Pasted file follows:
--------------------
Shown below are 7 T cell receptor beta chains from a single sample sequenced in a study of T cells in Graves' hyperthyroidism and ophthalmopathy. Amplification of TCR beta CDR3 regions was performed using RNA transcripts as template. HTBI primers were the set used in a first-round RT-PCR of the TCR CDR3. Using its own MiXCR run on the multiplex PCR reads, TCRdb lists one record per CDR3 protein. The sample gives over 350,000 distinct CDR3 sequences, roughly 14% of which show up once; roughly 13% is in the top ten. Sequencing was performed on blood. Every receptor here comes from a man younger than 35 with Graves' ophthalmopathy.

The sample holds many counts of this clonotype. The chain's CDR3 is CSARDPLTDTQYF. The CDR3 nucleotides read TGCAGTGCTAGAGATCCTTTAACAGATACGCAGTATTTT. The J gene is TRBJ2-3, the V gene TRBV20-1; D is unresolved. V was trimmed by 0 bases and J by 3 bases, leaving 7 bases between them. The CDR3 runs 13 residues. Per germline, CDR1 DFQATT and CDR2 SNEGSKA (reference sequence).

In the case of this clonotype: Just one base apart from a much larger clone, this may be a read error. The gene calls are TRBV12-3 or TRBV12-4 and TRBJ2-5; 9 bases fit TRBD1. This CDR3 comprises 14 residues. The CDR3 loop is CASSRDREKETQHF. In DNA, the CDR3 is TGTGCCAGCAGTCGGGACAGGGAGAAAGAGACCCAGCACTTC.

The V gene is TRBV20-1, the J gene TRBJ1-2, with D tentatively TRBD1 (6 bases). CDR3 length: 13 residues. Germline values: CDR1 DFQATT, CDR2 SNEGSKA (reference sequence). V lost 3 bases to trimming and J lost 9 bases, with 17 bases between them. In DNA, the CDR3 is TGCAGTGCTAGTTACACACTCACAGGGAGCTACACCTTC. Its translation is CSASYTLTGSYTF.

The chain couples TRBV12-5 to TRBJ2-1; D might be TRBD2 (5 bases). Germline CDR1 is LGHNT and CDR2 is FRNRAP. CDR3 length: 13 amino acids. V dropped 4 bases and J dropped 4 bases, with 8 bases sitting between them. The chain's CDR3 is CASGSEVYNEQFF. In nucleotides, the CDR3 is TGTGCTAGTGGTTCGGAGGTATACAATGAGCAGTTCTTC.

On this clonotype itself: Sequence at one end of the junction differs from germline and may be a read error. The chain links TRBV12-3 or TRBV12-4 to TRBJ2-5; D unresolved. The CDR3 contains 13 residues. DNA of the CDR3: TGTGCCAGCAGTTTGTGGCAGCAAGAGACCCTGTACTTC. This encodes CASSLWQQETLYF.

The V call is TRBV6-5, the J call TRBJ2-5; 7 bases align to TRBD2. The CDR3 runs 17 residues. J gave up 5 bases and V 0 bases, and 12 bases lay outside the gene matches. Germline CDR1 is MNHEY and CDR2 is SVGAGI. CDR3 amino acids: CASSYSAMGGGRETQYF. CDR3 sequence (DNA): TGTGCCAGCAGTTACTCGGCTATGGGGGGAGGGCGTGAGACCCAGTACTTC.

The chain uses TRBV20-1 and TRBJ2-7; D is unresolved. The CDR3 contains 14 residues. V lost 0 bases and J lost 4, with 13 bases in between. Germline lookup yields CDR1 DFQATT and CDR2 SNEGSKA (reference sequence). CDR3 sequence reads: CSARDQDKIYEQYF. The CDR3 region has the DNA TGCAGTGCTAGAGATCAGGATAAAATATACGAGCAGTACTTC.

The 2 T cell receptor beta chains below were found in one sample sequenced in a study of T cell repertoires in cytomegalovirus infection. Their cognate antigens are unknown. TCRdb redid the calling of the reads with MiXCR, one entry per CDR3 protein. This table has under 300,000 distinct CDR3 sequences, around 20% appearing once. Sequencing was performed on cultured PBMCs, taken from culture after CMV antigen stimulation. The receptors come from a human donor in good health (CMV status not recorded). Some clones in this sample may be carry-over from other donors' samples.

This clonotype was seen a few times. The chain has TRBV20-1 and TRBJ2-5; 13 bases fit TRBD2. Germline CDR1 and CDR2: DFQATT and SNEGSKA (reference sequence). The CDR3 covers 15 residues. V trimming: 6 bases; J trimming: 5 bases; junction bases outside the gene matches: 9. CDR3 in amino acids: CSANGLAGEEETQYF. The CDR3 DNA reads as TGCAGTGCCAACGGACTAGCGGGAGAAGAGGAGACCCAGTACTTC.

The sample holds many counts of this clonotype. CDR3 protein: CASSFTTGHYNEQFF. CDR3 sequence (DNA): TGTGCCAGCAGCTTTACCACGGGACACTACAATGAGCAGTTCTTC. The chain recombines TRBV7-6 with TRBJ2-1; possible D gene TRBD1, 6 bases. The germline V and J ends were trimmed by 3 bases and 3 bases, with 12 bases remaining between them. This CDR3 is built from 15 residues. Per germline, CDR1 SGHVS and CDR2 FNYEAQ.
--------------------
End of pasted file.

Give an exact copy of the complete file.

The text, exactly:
Shown below are 7 T cell receptor beta chains from a single sample sequenced in a study of T cells in Graves' hyperthyroidism and ophthalmopathy. Amplification of TCR beta CDR3 regions was performed using RNA transcripts as template. HTBI primers were the set used in a first-round RT-PCR of the TCR CDR3. Using its own MiXCR run on the multiplex PCR reads, TCRdb lists one record per CDR3 protein. The sample gives over 350,000 distinct CDR3 sequences, roughly 14% of which show up once; roughly 13% is in the top ten. Sequencing was performed on blood. Every receptor here comes from a man younger than 35 with Graves' ophthalmopathy.

The sample holds many counts of this clonotype. The chain's CDR3 is CSARDPLTDTQYF. The CDR3 nucleotides read TGCAGTGCTAGAGATCCTTTAACAGATACGCAGTATTTT. The J gene is TRBJ2-3, the V gene TRBV20-1; D is unresolved. V was trimmed by 0 bases and J by 3 bases, leaving 7 bases between them. The CDR3 runs 13 residues. Per germline, CDR1 DFQATT and CDR2 SNEGSKA (reference sequence).

In the case of this clonotype: Just one base apart from a much larger clone, this may be a read error. The gene calls are TRBV12-3 or TRBV12-4 and TRBJ2-5; 9 bases fit TRBD1. This CDR3 comprises 14 residues. The CDR3 loop is CASSRDREKETQHF. In DNA, the CDR3 is TGTGCCAGCAGTCGGGACAGGGAGAAAGAGACCCAGCACTTC.

The V gene is TRBV20-1, the J gene TRBJ1-2, with D tentatively TRBD1 (6 bases). CDR3 length: 13 residues. Germline values: CDR1 DFQATT, CDR2 SNEGSKA (reference sequence). V lost 3 bases to trimming and J lost 9 bases, with 17 bases between them. In DNA, the CDR3 is TGCAGTGCTAGTTACACACTCACAGGGAGCTACACCTTC. Its translation is CSASYTLTGSYTF.

The chain couples TRBV12-5 to TRBJ2-1; D might be TRBD2 (5 bases). Germline CDR1 is LGHNT and CDR2 is FRNRAP. CDR3 length: 13 amino acids. V dropped 4 bases and J dropped 4 bases, with 8 bases sitting between them. The chain's CDR3 is CASGSEVYNEQFF. In nucleotides, the CDR3 is TGTGCTAGTGGTTCGGAGGTATACAATGAGCAGTTCTTC.

On this clonotype itself: Sequence at one end of the junction differs from germline and may be a read error. The chain links TRBV12-3 or TRBV12-4 to TRBJ2-5; D unresolved. The CDR3 contains 13 residues. DNA of the CDR3: TGTGCCAGCAGTTTGTGGCAGCAAGAGACCCTGTACTTC. This encodes CASSLWQQETLYF.

The V call is TRBV6-5, the J call TRBJ2-5; 7 bases align to TRBD2. The CDR3 runs 17 residues. J gave up 5 bases and V 0 bases, and 12 bases lay outside the gene matches. Germline CDR1 is MNHEY and CDR2 is SVGAGI. CDR3 amino acids: CASSYSAMGGGRETQYF. CDR3 sequence (DNA): TGTGCCAGCAGTTACTCGGCTATGGGGGGAGGGCGTGAGACCCAGTACTTC.

The chain uses TRBV20-1 and TRBJ2-7; D is unresolved. The CDR3 contains 14 residues. V lost 0 bases and J lost 4, with 13 bases in between. Germline lookup yields CDR1 DFQATT and CDR2 SNEGSKA (reference sequence). CDR3 sequence reads: CSARDQDKIYEQYF. The CDR3 region has the DNA TGCAGTGCTAGAGATCAGGATAAAATATACGAGCAGTACTTC.

The 2 T cell receptor beta chains below were found in one sample sequenced in a study of T cell repertoires in cytomegalovirus infection. Their cognate antigens are unknown. TCRdb redid the calling of the reads with MiXCR, one entry per CDR3 protein. This table has under 300,000 distinct CDR3 sequences, around 20% appearing once. Sequencing was performed on cultured PBMCs, taken from culture after CMV antigen stimulation. The receptors come from a human donor in good health (CMV status not recorded). Some clones in this sample may be carry-over from other donors' samples.

This clonotype was seen a few times. The chain has TRBV20-1 and TRBJ2-5; 13 bases fit TRBD2. Germline CDR1 and CDR2: DFQATT and SNEGSKA (reference sequence). The CDR3 covers 15 residues. V trimming: 6 bases; J trimming: 5 bases; junction bases outside the gene matches: 9. CDR3 in amino acids: CSANGLAGEEETQYF. The CDR3 DNA reads as TGCAGTGCCAACGGACTAGCGGGAGAAGAGGAGACCCAGTACTTC.

The sample holds many counts of this clonotype. CDR3 protein: CASSFTTGHYNEQFF. CDR3 sequence (DNA): TGTGCCAGCAGCTTTACCACGGGACACTACAATGAGCAGTTCTTC. The chain recombines TRBV7-6 with TRBJ2-1; possible D gene TRBD1, 6 bases. The germline V and J ends were trimmed by 3 bases and 3 bases, with 12 bases remaining between them. This CDR3 is built from 15 residues. Per germline, CDR1 SGHVS and CDR2 FNYEAQ.